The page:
Emory Campbell

From Wikipedia, the free encyclopedia
Jump to navigation Jump to search

Emory Campbell is a community leader among the Gullah people, African Americans who live in the coastal low country region of South Carolina and Georgia. The Gullahs have preserved more of their African linguistic and cultural heritage than any other black community in the US.[1]

Campbell was born and raised on Hilton Head Island, South Carolina before that island — now an internationally famous resort area — was connected to the mainland by a bridge. When he went to high school on the mainland in the 1950s, he discovered that his Gullah language was so "deep" that even his African American teachers had trouble understanding him and the other children from the islands. Campbell would later earn a bachelor's degree in biology from Savannah State University and a master's degree in environmental engineering from Tufts University in Boston.[2] Throughout his adult life he has been a peacemaker within his community and a bridge-builder between the Gullahs and the outside world.

Campbell began his career in the 1970s as a community development activist, working to implement public health measures in impoverished rural areas and to preserve traditional Gullah communities threatened by out-of-control resort development on the sea islands. Later, as the Executive Director of Penn Center, Inc. on St. Helena Island, South Carolina Campbell helped lead the movement to preserve Gullah culture and make Gullah people in the rural areas more aware of the importance of their uniquely rich African cultural heritage. Campbell was a member of the committee that translated the New Testament into the Gullah language.

Beginning in the 1980s, Campbell helped spearhead the efforts to reestablish the family connection between the Gullah people and the West African nation of Sierra Leone.[3] Campbell hosted Sierra Leone's President Joseph Saidu Momoh for the "Gullah Reunion" at Penn Center in 1988, and led the historic "Gullah Homecoming" to Sierra Leone in 1989. These events took place in the capital, Freetown, and the Mende village of Taiama.[3] The Sierra Leoneans made Campbell an honorary paramount chief with the royal title of Kpaa Kori I. These events are chronicled in the South Carolina Educational Television documentary video "Family Across the Sea" (1990).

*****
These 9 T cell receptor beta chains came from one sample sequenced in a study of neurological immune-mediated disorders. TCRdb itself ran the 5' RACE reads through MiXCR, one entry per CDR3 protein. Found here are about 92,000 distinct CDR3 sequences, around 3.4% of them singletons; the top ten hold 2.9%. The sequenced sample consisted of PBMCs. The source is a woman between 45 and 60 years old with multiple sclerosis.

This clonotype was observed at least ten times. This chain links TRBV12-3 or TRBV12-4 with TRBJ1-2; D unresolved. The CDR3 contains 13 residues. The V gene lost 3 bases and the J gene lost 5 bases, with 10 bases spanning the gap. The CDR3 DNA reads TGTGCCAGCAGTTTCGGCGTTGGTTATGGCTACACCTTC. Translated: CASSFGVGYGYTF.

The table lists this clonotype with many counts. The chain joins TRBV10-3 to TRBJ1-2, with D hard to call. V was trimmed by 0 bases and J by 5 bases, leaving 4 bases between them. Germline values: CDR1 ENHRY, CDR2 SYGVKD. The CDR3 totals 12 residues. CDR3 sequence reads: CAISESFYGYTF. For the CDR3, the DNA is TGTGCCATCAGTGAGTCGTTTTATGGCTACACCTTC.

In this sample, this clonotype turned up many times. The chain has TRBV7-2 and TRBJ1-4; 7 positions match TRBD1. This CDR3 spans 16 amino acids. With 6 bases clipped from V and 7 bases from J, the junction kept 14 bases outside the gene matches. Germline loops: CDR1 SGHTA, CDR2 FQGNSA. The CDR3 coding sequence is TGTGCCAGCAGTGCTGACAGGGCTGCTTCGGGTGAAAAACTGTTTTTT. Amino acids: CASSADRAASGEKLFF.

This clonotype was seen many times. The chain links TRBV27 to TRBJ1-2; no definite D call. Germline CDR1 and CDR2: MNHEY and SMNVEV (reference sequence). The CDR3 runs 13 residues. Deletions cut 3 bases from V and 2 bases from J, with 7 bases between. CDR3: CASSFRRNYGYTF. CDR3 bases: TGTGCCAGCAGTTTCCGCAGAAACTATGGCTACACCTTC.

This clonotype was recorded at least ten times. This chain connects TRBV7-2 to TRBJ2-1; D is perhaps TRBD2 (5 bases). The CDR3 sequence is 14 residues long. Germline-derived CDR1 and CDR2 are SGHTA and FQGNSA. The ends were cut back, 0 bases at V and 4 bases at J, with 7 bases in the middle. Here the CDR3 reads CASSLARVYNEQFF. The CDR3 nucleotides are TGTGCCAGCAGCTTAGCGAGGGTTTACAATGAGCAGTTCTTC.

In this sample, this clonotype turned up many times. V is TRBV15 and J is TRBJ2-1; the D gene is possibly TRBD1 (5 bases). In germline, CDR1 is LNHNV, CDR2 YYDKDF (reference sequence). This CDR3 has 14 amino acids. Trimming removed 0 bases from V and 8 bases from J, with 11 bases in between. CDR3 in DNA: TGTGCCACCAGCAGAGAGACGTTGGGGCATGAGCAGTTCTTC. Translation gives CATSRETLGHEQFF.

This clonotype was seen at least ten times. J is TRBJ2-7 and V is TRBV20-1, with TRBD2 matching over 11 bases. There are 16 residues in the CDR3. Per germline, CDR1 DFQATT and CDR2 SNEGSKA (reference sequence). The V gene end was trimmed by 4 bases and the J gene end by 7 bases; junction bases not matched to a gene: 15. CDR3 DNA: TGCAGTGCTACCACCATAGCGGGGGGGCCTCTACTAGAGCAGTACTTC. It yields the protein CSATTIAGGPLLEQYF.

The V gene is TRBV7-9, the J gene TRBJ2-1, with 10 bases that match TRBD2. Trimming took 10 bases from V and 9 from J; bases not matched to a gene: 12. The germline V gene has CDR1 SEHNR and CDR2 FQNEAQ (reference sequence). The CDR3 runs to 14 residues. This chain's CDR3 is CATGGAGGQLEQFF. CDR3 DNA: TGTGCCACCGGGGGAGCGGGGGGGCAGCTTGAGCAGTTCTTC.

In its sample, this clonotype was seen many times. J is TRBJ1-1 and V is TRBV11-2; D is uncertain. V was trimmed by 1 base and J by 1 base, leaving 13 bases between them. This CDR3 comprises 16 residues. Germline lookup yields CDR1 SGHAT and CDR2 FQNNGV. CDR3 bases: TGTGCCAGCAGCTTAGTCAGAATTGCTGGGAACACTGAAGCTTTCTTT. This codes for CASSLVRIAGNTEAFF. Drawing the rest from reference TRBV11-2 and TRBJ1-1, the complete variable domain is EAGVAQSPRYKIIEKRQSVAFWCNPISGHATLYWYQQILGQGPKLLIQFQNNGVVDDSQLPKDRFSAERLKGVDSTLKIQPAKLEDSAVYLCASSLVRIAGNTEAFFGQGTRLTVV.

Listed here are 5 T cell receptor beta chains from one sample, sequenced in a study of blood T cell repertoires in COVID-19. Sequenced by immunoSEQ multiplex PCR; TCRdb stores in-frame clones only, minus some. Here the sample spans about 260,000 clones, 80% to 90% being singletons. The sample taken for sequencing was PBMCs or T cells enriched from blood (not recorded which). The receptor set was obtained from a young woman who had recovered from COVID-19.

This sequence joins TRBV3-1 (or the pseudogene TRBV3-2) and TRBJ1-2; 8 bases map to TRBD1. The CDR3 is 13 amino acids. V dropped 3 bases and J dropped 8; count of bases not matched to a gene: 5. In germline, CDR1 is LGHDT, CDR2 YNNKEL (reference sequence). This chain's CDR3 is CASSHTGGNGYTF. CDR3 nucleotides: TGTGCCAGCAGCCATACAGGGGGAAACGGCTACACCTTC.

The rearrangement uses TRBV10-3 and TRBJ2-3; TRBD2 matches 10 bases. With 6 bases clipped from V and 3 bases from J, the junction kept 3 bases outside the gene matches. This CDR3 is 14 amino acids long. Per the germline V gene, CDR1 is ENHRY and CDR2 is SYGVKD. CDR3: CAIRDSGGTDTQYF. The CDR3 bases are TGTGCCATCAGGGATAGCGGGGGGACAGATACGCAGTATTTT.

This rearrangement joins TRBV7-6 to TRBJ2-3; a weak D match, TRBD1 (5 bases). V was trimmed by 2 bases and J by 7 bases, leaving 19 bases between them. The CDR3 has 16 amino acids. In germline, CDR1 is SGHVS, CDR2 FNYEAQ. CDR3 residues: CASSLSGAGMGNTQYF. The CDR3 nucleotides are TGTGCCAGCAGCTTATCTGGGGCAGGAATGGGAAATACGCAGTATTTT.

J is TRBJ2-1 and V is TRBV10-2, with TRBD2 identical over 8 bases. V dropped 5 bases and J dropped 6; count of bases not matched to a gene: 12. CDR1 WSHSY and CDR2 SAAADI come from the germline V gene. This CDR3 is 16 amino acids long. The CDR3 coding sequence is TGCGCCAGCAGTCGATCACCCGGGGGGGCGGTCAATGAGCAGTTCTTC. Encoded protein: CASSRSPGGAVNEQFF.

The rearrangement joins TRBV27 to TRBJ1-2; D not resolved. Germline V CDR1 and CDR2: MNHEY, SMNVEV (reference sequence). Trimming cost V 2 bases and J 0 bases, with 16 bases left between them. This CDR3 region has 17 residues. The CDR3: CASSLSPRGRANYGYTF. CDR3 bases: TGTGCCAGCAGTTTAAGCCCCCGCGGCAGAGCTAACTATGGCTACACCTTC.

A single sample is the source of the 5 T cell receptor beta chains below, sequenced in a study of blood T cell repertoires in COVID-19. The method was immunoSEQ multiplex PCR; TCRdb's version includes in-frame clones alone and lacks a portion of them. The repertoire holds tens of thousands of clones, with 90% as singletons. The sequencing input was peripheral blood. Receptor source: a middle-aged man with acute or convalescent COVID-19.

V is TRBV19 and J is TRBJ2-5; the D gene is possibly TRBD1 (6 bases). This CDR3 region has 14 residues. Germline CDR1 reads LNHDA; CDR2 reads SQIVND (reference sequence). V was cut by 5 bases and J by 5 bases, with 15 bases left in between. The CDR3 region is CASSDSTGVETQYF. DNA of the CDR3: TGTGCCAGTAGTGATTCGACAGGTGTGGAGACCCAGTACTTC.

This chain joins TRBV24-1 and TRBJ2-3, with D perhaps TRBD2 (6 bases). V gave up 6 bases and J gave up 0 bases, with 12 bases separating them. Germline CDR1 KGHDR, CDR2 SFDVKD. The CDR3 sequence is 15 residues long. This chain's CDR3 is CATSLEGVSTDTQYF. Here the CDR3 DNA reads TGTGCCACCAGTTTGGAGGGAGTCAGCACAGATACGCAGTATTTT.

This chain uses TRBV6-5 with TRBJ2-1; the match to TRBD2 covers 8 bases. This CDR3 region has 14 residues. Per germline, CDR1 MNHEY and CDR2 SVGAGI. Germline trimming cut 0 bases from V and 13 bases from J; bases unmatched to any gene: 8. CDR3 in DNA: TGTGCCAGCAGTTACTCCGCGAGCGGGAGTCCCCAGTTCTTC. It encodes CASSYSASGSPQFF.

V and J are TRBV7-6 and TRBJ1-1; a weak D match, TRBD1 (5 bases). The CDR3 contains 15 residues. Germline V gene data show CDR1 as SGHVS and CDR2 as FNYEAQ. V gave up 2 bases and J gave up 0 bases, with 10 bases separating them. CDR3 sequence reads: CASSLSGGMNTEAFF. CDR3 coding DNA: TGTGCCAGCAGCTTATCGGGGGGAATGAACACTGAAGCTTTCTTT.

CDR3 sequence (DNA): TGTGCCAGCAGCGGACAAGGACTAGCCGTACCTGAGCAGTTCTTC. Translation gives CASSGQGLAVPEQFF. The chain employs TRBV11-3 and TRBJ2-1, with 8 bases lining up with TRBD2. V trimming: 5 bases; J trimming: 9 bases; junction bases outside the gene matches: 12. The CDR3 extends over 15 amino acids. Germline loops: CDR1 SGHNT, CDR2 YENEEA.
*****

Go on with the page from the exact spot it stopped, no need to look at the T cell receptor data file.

In 2005, Campbell received the Carter G. Woodson Memorial Award from the National Education Association for his lifelong work preserving Gullah heritage, the environment, and improving the Gullah community's living conditions.

In 2008 Mr. Campbell was elected Chairman of the Gullah-Geechee Cultural Heritage Corridor Commission, an organization empowered by the U.S. Congress to develop a program to commemorate Gullah culture in the low country region from Wilmington, North Carolina to Jacksonville, Florida.

Campbell is author of Gullah Cultural Legacies (2008), a synopsis of Gullah traditions, customary beliefs, art forms and speech. Campbell is the director of Gullah Heritage Consulting Services based on Hilton Head Island, South Carolina, and he manages the Gullah Heritage Trail Tours on Hilton Head.


  1. ^ Burdell, William (2007). "Gullahs". The New Encyclopedia of Southern Culture: Volume 6: Ethnicity. University of North Carolina Press. pp. 152–154.
  2. ^ http://www.thehistorymakers.com/biography/emory-campbell-41
  3. ^ a b Cross, Wilbur (2008). Gullah Culture in America. Westport, CT: Praeger Publishers.

External links[edit]